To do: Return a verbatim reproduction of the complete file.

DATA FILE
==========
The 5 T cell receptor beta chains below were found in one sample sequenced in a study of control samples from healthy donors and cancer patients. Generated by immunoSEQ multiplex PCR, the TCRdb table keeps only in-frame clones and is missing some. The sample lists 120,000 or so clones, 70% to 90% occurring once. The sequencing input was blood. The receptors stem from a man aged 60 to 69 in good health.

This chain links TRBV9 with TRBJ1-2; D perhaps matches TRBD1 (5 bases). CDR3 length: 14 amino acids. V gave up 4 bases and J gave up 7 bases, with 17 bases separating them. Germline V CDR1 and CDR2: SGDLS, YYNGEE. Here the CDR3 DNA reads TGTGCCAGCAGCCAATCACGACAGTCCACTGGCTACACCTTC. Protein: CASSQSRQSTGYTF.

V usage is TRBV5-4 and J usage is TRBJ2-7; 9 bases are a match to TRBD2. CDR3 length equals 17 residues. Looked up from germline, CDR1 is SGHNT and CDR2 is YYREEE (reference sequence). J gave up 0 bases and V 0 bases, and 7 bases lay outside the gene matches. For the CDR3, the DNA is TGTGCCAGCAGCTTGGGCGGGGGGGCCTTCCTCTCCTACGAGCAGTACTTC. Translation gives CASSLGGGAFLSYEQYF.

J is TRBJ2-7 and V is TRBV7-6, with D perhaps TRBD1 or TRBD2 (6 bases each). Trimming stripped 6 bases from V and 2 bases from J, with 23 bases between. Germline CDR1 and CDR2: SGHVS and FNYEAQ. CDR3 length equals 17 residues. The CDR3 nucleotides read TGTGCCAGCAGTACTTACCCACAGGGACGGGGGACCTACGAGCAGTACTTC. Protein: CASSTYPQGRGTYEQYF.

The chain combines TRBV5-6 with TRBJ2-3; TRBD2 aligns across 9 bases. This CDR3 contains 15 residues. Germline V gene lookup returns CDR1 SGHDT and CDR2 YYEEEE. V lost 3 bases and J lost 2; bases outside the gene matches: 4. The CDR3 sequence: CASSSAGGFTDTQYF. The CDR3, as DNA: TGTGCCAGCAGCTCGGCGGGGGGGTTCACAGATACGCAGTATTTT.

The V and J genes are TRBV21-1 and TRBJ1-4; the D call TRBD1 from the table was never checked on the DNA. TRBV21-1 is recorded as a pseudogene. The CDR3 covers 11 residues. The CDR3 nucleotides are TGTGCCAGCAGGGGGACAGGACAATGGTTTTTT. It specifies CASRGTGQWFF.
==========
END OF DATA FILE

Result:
The 5 T cell receptor beta chains below were found in one sample sequenced in a study of control samples from healthy donors and cancer patients. Generated by immunoSEQ multiplex PCR, the TCRdb table keeps only in-frame clones and is missing some. The sample lists 120,000 or so clones, 70% to 90% occurring once. The sequencing input was blood. The receptors stem from a man aged 60 to 69 in good health.

This chain links TRBV9 with TRBJ1-2; D perhaps matches TRBD1 (5 bases). CDR3 length: 14 amino acids. V gave up 4 bases and J gave up 7 bases, with 17 bases separating them. Germline V CDR1 and CDR2: SGDLS, YYNGEE. Here the CDR3 DNA reads TGTGCCAGCAGCCAATCACGACAGTCCACTGGCTACACCTTC. Protein: CASSQSRQSTGYTF.

V usage is TRBV5-4 and J usage is TRBJ2-7; 9 bases are a match to TRBD2. CDR3 length equals 17 residues. Looked up from germline, CDR1 is SGHNT and CDR2 is YYREEE (reference sequence). J gave up 0 bases and V 0 bases, and 7 bases lay outside the gene matches. For the CDR3, the DNA is TGTGCCAGCAGCTTGGGCGGGGGGGCCTTCCTCTCCTACGAGCAGTACTTC. Translation gives CASSLGGGAFLSYEQYF.

J is TRBJ2-7 and V is TRBV7-6, with D perhaps TRBD1 or TRBD2 (6 bases each). Trimming stripped 6 bases from V and 2 bases from J, with 23 bases between. Germline CDR1 and CDR2: SGHVS and FNYEAQ. CDR3 length equals 17 residues. The CDR3 nucleotides read TGTGCCAGCAGTACTTACCCACAGGGACGGGGGACCTACGAGCAGTACTTC. Protein: CASSTYPQGRGTYEQYF.

The chain combines TRBV5-6 with TRBJ2-3; TRBD2 aligns across 9 bases. This CDR3 contains 15 residues. Germline V gene lookup returns CDR1 SGHDT and CDR2 YYEEEE. V lost 3 bases and J lost 2; bases outside the gene matches: 4. The CDR3 sequence: CASSSAGGFTDTQYF. The CDR3, as DNA: TGTGCCAGCAGCTCGGCGGGGGGGTTCACAGATACGCAGTATTTT.

The V and J genes are TRBV21-1 and TRBJ1-4; the D call TRBD1 from the table was never checked on the DNA. TRBV21-1 is recorded as a pseudogene. The CDR3 covers 11 residues. The CDR3 nucleotides are TGTGCCAGCAGGGGGACAGGACAATGGTTTTTT. It specifies CASRGTGQWFF.